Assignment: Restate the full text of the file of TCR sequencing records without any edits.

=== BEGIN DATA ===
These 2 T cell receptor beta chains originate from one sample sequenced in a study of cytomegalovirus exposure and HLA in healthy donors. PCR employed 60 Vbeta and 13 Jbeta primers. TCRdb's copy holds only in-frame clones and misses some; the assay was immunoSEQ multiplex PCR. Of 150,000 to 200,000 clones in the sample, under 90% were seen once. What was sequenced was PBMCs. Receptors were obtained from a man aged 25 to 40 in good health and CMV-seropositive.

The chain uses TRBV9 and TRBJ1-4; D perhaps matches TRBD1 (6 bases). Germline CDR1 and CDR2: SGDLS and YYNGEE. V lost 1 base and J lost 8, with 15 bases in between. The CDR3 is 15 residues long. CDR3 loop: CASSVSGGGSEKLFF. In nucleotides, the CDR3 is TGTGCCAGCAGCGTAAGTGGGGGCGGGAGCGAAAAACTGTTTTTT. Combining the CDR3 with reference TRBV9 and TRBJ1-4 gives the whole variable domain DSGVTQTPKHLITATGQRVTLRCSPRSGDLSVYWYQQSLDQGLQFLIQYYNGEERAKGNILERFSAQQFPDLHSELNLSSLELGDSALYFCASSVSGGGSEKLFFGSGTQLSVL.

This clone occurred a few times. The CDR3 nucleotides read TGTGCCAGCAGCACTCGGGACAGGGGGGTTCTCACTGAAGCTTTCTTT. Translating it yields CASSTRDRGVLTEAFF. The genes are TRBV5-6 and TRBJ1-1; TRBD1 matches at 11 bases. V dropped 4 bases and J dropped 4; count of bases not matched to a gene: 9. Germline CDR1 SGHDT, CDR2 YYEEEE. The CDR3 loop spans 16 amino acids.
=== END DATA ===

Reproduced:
These 2 T cell receptor beta chains originate from one sample sequenced in a study of cytomegalovirus exposure and HLA in healthy donors. PCR employed 60 Vbeta and 13 Jbeta primers. TCRdb's copy holds only in-frame clones and misses some; the assay was immunoSEQ multiplex PCR. Of 150,000 to 200,000 clones in the sample, under 90% were seen once. What was sequenced was PBMCs. Receptors were obtained from a man aged 25 to 40 in good health and CMV-seropositive.

The chain uses TRBV9 and TRBJ1-4; D perhaps matches TRBD1 (6 bases). Germline CDR1 and CDR2: SGDLS and YYNGEE. V lost 1 base and J lost 8, with 15 bases in between. The CDR3 is 15 residues long. CDR3 loop: CASSVSGGGSEKLFF. In nucleotides, the CDR3 is TGTGCCAGCAGCGTAAGTGGGGGCGGGAGCGAAAAACTGTTTTTT. Combining the CDR3 with reference TRBV9 and TRBJ1-4 gives the whole variable domain DSGVTQTPKHLITATGQRVTLRCSPRSGDLSVYWYQQSLDQGLQFLIQYYNGEERAKGNILERFSAQQFPDLHSELNLSSLELGDSALYFCASSVSGGGSEKLFFGSGTQLSVL.

This clone occurred a few times. The CDR3 nucleotides read TGTGCCAGCAGCACTCGGGACAGGGGGGTTCTCACTGAAGCTTTCTTT. Translating it yields CASSTRDRGVLTEAFF. The genes are TRBV5-6 and TRBJ1-1; TRBD1 matches at 11 bases. V dropped 4 bases and J dropped 4; count of bases not matched to a gene: 9. Germline CDR1 SGHDT, CDR2 YYEEEE. The CDR3 loop spans 16 amino acids.